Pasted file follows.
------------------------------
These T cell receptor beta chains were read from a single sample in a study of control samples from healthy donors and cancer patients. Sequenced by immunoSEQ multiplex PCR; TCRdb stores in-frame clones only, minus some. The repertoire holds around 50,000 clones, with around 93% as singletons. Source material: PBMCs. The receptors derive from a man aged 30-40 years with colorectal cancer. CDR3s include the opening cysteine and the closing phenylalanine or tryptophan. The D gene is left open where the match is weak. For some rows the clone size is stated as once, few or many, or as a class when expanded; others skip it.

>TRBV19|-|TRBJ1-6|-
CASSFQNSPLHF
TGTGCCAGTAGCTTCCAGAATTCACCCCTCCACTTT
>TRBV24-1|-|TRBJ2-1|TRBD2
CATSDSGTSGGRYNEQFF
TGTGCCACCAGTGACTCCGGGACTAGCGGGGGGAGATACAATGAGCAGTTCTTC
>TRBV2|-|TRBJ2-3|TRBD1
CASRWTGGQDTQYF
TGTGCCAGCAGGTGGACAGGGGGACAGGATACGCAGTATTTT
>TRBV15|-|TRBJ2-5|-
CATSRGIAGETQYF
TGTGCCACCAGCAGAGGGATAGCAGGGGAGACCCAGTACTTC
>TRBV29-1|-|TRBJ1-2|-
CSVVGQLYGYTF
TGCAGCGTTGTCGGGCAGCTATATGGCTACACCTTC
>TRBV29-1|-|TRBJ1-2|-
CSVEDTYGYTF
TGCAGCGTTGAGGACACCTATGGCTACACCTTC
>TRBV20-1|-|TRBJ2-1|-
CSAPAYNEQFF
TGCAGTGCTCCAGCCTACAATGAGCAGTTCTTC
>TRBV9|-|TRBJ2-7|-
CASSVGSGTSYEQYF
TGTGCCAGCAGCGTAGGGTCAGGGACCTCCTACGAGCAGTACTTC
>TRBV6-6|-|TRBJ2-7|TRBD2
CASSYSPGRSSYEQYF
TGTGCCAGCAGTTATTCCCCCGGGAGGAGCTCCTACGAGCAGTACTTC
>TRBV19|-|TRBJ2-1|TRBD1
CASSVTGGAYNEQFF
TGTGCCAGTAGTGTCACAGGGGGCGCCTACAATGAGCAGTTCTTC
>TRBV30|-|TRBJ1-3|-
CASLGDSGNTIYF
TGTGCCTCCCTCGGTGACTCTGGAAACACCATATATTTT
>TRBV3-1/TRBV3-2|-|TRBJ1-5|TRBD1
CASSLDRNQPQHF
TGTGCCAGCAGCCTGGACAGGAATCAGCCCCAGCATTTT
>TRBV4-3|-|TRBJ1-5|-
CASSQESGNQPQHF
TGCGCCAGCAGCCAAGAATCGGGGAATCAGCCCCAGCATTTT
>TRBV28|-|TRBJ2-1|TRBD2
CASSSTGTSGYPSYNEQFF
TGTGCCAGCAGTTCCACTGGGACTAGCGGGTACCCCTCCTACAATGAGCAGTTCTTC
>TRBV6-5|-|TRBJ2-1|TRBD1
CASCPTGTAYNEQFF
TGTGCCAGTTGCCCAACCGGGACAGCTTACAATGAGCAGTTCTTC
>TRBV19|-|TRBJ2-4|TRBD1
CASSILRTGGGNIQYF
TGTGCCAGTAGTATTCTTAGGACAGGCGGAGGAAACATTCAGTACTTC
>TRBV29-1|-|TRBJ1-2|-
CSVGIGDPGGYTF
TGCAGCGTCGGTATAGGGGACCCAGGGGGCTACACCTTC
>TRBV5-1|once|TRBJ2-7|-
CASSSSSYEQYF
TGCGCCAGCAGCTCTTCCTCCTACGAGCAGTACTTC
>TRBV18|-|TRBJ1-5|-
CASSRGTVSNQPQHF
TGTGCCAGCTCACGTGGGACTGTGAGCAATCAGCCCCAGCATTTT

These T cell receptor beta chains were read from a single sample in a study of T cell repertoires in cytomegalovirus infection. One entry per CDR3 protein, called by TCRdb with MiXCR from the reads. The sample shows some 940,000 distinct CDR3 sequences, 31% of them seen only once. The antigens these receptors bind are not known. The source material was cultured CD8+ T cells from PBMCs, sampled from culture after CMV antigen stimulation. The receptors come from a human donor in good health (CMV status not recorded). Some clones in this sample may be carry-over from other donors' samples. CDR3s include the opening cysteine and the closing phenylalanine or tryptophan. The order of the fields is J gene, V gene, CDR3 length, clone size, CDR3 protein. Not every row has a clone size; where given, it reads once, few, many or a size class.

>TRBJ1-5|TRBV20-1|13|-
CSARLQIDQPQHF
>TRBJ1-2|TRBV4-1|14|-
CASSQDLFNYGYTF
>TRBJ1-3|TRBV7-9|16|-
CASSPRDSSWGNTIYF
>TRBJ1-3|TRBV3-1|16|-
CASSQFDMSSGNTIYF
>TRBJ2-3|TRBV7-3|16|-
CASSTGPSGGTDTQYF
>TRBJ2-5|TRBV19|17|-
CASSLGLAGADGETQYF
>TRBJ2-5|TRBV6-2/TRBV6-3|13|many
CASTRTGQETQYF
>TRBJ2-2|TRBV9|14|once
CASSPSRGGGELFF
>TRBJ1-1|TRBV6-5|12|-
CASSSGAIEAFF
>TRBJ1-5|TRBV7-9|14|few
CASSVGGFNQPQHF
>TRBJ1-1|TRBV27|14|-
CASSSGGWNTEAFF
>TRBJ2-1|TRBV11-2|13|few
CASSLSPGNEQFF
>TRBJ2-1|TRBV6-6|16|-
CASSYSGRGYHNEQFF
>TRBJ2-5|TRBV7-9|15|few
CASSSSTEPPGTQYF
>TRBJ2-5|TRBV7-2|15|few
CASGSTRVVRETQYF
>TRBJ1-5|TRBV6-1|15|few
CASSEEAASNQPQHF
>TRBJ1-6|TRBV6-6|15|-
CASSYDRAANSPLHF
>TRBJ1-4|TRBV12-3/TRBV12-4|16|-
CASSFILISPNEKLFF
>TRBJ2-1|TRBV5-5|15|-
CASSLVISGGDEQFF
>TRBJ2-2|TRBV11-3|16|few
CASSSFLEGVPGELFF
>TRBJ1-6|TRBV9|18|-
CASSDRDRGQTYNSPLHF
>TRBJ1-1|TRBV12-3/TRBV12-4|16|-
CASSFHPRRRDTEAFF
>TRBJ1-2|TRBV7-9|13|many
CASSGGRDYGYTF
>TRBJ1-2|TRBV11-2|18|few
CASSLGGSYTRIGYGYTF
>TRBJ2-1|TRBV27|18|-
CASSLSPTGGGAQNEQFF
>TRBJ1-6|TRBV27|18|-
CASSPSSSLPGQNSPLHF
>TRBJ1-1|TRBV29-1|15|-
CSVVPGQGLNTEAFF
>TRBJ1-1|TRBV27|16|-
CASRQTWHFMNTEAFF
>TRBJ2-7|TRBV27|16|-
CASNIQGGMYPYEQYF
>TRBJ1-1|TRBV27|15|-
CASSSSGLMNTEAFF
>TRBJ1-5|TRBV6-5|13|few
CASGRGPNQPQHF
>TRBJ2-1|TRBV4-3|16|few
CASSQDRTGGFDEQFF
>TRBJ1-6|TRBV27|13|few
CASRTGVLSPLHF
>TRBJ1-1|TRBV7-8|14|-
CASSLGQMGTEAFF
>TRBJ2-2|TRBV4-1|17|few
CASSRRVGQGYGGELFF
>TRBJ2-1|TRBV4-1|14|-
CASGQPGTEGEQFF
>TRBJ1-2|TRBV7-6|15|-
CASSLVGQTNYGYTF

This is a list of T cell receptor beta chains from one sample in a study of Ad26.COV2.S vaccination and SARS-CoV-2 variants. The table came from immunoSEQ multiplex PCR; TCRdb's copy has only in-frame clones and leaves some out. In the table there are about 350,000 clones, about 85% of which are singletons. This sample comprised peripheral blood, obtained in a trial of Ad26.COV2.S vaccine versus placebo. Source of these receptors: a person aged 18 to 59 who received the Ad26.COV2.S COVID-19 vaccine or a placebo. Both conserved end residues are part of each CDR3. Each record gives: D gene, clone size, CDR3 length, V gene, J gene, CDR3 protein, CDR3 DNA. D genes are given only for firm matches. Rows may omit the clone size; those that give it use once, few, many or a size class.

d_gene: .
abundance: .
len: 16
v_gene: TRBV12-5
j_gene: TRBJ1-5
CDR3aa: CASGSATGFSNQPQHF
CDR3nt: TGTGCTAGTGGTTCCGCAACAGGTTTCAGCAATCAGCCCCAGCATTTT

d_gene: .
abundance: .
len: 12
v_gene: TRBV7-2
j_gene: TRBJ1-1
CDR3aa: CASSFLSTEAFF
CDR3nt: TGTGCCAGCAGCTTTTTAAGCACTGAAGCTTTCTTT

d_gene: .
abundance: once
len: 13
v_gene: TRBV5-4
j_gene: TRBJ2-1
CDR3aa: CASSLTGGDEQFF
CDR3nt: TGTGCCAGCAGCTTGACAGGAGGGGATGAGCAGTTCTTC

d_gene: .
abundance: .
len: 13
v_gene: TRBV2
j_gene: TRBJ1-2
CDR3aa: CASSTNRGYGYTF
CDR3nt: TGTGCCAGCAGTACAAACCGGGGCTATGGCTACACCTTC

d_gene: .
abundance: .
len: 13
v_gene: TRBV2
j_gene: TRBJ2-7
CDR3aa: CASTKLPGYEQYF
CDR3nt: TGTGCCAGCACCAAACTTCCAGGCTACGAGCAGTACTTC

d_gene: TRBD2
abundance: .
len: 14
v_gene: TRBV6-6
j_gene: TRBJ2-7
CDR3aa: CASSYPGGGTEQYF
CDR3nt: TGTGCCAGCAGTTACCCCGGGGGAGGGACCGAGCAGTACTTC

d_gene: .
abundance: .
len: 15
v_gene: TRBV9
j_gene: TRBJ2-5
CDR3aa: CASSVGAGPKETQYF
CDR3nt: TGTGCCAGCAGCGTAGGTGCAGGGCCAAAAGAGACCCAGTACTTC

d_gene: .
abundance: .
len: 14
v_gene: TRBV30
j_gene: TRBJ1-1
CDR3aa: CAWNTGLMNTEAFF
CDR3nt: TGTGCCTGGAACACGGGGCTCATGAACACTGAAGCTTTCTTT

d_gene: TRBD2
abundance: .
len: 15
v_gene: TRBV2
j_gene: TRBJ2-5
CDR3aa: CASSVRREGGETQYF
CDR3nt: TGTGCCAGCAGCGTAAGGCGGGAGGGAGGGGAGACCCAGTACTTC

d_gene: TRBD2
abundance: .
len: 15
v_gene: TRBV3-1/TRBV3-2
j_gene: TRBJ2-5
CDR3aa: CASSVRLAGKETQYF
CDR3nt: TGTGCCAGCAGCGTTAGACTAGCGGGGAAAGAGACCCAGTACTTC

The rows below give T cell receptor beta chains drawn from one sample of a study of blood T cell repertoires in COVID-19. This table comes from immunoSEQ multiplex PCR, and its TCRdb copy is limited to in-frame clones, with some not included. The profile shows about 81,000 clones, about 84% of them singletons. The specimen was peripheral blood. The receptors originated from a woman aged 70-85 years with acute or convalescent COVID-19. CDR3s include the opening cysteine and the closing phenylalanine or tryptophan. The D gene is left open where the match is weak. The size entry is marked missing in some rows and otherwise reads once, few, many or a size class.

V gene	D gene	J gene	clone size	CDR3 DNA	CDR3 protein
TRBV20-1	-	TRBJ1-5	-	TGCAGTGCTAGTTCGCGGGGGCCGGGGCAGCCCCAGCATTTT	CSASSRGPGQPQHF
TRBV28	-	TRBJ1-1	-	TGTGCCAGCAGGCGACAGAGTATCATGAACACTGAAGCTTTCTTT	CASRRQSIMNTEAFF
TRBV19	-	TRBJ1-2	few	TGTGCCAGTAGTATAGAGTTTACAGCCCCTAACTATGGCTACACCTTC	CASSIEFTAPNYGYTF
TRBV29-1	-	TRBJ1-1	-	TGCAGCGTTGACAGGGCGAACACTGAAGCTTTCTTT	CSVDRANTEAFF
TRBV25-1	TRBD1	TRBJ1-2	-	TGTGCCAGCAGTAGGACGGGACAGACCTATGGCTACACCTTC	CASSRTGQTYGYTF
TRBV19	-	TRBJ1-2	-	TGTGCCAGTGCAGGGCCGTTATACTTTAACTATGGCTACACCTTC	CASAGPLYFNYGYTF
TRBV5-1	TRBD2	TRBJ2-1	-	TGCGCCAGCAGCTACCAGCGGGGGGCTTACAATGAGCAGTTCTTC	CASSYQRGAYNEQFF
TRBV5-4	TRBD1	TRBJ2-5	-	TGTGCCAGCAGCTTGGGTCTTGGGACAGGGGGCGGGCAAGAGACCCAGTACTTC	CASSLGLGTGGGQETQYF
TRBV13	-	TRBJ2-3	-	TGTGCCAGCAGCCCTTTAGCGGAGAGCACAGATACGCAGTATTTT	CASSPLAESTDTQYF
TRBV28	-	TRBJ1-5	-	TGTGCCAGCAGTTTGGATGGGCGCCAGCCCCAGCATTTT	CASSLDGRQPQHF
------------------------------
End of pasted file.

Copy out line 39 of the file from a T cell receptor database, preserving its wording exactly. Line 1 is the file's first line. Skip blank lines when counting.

CASSQESGNQPQHF